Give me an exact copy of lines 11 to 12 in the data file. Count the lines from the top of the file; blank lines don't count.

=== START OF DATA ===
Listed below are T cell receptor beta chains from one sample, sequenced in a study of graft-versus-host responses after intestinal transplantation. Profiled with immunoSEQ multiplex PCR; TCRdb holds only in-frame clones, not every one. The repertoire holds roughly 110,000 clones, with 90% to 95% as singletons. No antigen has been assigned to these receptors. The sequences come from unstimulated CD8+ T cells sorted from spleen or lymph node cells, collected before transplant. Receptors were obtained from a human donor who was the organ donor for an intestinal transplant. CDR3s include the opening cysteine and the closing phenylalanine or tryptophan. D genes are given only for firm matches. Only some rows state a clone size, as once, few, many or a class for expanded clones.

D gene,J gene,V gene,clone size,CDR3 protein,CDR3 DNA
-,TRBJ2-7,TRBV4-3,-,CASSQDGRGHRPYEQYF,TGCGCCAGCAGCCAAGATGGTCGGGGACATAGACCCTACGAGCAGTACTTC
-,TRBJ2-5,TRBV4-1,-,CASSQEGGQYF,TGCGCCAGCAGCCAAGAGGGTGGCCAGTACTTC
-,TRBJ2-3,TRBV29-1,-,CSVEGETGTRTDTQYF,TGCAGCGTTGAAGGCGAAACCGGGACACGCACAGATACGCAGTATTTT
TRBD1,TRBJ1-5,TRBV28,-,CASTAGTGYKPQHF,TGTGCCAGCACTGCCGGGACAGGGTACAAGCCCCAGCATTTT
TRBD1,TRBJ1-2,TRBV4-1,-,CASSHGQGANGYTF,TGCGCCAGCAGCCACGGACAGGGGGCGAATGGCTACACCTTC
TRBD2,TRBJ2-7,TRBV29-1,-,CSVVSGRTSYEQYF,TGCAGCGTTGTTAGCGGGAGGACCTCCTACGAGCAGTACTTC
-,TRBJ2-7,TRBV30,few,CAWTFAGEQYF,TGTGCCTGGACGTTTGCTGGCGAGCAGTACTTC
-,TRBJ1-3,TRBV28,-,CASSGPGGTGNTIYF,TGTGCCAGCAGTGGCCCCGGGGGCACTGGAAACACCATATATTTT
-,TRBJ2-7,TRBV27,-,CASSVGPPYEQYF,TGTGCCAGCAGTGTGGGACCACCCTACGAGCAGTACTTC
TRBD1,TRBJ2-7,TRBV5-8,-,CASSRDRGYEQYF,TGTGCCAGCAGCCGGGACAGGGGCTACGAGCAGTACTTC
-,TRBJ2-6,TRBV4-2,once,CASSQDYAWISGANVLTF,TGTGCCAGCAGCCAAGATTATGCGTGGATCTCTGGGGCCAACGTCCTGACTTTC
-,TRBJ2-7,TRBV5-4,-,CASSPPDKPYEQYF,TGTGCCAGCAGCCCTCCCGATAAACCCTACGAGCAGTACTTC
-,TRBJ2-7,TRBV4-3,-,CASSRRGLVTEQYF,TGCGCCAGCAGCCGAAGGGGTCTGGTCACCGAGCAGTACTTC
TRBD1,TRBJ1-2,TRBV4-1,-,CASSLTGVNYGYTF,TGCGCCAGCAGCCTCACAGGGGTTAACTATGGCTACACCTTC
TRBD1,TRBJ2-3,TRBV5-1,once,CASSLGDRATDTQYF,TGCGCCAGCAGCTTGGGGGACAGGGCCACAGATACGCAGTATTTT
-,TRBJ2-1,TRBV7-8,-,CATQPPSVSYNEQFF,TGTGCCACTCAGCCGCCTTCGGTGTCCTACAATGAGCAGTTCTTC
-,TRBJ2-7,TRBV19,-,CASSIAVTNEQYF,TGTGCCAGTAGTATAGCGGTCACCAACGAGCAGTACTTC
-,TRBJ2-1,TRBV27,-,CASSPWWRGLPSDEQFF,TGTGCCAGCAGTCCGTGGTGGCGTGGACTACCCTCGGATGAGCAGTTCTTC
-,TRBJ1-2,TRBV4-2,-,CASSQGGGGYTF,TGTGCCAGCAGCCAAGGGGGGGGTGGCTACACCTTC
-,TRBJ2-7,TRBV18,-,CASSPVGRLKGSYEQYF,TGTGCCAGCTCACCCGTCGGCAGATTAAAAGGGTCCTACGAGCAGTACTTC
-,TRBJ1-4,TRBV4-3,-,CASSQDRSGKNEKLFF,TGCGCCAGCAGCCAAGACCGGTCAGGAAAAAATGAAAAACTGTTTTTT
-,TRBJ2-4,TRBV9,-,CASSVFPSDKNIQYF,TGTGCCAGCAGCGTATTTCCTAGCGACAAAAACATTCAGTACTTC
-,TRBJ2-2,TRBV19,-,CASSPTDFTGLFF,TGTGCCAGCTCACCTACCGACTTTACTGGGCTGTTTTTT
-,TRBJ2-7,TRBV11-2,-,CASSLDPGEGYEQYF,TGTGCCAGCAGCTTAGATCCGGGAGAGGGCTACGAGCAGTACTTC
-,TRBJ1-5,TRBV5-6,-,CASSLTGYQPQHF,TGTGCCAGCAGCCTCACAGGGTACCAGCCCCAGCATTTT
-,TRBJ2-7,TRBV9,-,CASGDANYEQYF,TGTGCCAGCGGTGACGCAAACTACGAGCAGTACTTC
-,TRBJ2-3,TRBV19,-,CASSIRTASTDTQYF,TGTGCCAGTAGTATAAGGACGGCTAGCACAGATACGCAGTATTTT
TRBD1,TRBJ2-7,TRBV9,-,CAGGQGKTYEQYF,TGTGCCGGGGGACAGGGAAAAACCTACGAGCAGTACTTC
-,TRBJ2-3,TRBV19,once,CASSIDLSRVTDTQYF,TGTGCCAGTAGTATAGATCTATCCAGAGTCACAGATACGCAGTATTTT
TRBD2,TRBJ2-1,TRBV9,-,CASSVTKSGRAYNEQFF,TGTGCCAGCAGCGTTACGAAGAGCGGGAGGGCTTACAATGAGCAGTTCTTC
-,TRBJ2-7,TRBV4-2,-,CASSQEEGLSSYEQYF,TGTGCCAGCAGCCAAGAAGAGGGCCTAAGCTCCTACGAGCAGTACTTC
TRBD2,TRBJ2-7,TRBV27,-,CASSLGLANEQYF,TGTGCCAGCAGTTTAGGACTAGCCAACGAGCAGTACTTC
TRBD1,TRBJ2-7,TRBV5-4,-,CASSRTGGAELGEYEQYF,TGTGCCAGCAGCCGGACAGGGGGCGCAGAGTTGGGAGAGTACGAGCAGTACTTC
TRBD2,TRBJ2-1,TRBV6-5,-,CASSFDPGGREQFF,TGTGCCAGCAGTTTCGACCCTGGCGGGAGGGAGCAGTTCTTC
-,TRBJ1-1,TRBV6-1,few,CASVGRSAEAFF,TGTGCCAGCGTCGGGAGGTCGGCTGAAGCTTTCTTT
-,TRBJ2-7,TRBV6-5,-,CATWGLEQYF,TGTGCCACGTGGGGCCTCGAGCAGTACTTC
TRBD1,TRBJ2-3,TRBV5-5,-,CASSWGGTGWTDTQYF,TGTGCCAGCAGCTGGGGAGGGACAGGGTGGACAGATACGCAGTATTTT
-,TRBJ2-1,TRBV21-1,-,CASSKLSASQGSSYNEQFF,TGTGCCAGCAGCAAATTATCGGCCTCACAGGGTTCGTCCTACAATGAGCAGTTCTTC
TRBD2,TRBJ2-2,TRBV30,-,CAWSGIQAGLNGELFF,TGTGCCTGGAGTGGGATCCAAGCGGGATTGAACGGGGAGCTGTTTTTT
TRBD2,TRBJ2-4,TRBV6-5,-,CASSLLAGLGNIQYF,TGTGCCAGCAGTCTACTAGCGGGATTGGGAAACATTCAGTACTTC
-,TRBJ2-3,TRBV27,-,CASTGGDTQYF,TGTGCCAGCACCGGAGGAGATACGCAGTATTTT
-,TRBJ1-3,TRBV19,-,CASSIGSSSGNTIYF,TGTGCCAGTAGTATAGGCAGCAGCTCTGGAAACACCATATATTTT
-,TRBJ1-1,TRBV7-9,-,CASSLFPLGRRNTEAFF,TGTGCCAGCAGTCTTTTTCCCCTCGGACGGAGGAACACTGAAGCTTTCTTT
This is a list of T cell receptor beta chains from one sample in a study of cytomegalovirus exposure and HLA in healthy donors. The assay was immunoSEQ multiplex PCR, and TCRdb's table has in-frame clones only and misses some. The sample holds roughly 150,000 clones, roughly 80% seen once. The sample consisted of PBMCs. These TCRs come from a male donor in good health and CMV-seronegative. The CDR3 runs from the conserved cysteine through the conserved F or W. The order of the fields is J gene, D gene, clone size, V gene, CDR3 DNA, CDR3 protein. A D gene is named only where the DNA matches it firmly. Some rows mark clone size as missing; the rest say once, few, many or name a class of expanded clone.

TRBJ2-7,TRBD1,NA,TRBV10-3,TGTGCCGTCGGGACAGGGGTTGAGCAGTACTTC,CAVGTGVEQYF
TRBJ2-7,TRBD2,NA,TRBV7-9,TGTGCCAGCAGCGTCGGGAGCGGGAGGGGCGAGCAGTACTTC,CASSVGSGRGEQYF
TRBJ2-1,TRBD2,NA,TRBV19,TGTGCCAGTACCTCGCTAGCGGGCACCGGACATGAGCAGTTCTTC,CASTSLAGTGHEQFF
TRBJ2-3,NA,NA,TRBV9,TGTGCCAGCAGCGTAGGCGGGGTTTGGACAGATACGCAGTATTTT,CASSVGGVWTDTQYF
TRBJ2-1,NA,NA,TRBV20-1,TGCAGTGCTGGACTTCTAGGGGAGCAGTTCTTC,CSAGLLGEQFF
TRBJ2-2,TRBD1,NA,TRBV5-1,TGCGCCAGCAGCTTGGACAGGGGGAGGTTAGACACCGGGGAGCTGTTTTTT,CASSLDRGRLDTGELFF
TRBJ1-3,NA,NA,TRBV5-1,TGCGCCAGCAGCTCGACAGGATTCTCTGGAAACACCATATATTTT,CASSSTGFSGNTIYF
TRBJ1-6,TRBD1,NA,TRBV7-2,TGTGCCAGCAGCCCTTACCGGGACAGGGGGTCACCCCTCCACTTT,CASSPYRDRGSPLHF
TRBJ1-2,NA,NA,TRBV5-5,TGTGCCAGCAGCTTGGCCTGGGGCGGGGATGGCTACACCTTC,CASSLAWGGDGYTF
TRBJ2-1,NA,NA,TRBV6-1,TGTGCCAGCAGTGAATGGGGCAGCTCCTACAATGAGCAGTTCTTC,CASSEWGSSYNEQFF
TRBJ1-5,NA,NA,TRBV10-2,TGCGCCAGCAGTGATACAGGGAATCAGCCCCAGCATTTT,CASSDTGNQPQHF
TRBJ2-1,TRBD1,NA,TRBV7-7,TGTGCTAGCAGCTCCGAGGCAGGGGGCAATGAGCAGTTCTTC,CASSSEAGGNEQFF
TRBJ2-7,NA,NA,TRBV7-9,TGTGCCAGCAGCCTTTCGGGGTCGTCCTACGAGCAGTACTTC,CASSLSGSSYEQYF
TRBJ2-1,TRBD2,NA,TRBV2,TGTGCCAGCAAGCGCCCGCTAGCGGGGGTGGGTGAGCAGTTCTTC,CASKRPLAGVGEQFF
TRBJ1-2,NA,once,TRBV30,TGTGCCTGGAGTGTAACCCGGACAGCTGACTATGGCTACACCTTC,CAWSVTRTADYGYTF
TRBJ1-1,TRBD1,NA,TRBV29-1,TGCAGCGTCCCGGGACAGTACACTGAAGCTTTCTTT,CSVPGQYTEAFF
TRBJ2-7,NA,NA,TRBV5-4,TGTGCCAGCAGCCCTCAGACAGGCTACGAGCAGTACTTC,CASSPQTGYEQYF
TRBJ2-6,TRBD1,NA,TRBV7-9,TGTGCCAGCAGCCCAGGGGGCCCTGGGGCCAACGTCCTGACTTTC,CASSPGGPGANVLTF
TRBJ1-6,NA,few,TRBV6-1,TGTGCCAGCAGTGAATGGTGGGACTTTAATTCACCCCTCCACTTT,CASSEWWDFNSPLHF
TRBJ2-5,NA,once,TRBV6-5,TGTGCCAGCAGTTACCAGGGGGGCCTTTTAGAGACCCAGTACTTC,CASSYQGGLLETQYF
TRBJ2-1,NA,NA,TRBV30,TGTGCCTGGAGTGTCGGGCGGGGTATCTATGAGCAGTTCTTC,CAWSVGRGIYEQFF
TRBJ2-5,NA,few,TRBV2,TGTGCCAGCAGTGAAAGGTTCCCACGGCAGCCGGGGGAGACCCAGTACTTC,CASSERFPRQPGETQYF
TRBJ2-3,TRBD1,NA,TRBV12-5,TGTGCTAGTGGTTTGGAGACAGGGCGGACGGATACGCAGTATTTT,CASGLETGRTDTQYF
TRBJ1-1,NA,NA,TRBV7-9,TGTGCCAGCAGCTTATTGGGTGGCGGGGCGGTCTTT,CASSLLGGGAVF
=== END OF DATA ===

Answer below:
-,TRBJ2-7,TRBV27,-,CASSVGPPYEQYF,TGTGCCAGCAGTGTGGGACCACCCTACGAGCAGTACTTC
TRBD1,TRBJ2-7,TRBV5-8,-,CASSRDRGYEQYF,TGTGCCAGCAGCCGGGACAGGGGCTACGAGCAGTACTTC